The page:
How to Rescue Feral Kittens

With patience and persistence, you can tame a wild kitten and transform her into a loving pet.

By Sarah Magee

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rescued kittenWhen I first fed the kitten that showed up in my backyard, she retreated into the woods if I stood too close. Daily, I moved the food closer to my back door. Nervous, but drawn by the food, the little gray-and-white tabby approached as I spoke softly to her, calling her Baby.

I moved the food progressively closer and finally deeper inside the house. Finally, Baby was far enough inside that I could close the door behind her. Terrified, this feral kitten crashed into the walls in her desperate attempt to escape.

What is Feral?
The term feral describes a wild or savage creature. Feral cats live as wild animals, without owners or homes. Unfortunately, most feral cats have not been spayed or neutered, so they reproduce prolifically. To prevent the kittens from living the same tough lives as their parents, they must be tamed and adopted.

Ideally, remove feral kittens from the nest at 4 or 5 weeks of age, when they can be safely weaned. If you remove them sooner, they are less likely to survive. At around 6 weeks of age, they start romping and playing out of the nest, making it more difficult to capture them - it may just take more patience, as it did with my experience with Baby.

Carefully try to capture the mother as well, and have her spayed. This will help reduce the feral cat population.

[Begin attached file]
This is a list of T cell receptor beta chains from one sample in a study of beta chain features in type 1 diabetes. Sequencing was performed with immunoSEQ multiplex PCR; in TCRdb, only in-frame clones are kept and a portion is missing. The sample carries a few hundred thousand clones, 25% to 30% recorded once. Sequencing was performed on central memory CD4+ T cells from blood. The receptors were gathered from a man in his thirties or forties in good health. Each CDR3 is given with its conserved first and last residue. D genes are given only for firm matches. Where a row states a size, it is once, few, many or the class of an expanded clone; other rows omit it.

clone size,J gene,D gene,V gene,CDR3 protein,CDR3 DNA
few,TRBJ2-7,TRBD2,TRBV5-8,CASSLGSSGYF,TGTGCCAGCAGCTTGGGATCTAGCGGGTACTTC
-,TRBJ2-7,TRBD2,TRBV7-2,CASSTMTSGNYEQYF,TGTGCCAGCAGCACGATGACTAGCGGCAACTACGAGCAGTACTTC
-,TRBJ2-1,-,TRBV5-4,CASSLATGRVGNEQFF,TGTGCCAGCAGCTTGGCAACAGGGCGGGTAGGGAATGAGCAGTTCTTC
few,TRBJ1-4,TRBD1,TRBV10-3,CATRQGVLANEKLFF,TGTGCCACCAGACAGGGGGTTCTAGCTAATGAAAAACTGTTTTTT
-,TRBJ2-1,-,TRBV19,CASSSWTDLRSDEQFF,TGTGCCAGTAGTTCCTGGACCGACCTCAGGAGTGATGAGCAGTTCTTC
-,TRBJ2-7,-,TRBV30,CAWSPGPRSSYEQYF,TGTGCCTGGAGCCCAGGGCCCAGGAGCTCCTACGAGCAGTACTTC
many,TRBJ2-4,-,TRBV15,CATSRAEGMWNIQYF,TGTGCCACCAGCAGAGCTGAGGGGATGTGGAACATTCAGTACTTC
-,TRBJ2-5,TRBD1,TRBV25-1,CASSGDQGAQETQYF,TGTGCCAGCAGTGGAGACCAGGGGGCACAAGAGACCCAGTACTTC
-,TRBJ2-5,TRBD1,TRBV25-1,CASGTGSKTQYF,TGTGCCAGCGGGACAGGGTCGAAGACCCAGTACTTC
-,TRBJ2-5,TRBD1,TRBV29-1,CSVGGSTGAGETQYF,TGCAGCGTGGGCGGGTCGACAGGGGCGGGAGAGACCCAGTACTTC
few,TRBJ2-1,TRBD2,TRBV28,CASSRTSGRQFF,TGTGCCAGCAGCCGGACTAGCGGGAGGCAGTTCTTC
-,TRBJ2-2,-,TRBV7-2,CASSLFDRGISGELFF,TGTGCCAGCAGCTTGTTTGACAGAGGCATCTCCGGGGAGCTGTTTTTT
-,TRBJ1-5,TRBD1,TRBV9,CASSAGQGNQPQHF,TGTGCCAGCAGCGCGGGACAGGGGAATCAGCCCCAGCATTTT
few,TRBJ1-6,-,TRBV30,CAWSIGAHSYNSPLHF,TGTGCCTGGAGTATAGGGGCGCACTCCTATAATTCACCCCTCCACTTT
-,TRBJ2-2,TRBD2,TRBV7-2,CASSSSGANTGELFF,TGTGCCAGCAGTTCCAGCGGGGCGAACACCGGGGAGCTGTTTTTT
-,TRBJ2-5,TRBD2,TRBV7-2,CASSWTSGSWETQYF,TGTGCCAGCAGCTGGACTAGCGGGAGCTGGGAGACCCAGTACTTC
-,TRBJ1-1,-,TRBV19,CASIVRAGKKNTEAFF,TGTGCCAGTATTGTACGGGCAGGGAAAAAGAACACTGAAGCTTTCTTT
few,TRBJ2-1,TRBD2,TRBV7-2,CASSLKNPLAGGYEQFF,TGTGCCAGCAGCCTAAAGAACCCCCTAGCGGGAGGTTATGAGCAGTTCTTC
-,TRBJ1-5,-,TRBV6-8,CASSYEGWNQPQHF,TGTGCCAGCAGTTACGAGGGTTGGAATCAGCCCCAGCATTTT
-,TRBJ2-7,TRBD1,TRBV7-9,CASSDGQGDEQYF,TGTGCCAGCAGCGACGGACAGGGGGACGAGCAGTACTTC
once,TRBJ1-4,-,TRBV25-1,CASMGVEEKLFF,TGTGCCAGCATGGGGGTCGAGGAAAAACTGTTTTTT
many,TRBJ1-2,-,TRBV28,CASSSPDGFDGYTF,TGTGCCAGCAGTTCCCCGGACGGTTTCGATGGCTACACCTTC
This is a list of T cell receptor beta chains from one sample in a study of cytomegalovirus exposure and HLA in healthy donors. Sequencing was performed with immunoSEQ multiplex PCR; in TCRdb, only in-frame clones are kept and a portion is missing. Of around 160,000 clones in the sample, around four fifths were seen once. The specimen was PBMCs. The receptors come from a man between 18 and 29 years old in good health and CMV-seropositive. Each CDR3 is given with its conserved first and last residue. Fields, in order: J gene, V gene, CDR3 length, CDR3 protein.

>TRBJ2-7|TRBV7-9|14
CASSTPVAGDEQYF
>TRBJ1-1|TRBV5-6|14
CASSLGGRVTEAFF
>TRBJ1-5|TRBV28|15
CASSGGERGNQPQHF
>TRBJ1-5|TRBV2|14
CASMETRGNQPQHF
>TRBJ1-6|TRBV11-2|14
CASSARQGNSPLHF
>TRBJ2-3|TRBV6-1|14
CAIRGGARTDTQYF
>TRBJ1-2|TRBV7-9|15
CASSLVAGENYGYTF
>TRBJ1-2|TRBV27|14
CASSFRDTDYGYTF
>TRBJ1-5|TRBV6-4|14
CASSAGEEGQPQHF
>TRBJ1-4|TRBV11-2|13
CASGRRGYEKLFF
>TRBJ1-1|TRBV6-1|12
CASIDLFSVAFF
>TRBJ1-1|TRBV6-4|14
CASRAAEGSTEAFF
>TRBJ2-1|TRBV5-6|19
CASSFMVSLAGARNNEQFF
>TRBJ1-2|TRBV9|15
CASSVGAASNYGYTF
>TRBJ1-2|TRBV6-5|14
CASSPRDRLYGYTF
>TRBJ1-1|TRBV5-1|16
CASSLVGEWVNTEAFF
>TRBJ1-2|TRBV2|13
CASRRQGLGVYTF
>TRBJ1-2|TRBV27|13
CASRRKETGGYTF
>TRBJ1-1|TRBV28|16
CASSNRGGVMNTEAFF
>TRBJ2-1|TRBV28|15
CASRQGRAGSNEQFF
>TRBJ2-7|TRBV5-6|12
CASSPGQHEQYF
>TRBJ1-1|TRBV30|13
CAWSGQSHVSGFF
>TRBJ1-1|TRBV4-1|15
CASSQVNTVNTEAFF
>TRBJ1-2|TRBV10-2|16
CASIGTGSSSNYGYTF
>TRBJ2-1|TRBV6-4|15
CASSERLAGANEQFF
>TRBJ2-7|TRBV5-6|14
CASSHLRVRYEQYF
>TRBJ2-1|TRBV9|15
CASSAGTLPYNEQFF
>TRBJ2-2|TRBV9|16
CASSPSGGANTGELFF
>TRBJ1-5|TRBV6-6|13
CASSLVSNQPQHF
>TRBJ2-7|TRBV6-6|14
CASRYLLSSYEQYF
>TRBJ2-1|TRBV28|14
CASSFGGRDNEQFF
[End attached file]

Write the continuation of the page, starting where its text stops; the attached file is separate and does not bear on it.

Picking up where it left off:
Protect Yourself
Make sure both you and the kittens are safe and protected before and after you capture them.

You do not want to get bitten, says Sara Winikoff, DVM, a veterinarian in suburban New York who devotes half her practice to feral cats. A feral kitten could have rabies.

Until a veterinarian verifies the kittens health and you are confident that it will not bite you, always handle the kitten with a towel or heavy gloves.

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Reader Comments

Vendetta Dressel    McMinnville, TN

9/3/2012 1:38:15 PM

My second cat Bob was I believe a ferrel cat. He use to watch us from a field. I put food out and kept putting it closer to our home. I finally got him into a cage and took him into my bathroom and released him. He ran out and tried to get out the closed window and the mirror scared him. He was wild! I took him to a vet where they cleaned up his burned back leg and neutered him. I brought him home and put him into his own bedroom where he howled and ripped up the carpet off the tact strip. After he was healed up, I released him and one hour later he was back. He now comes in the house and lays all day and refuses to stay in at night. It took us about 4 months to tame him some. He has a 4 inch tail and it has been broken at some time. I would love to keep him in at night but can't stand his howling. He has come home hurt and it worries me to death but don't know what else to do. I have another cat I rescued that stays in as she is declawed. She is scard to death of Bob. I have to keep them in separate rooms at all times.

Angela    San juan Capistrano, CA

8/27/2011 2:27:52 PM

I live on six acres of land backed by the Cleveland National Forest. We are animal lovers and take very good care of all our animals, We would like to purchase 2 Feral Kittens. Can you help?

beatrice    wilmington, DE

7/11/2010 4:46:21 AM

i would love to foster all cats,and kittens.I havr two from forgotten cats.I love them so much.If you need help fostering another one.

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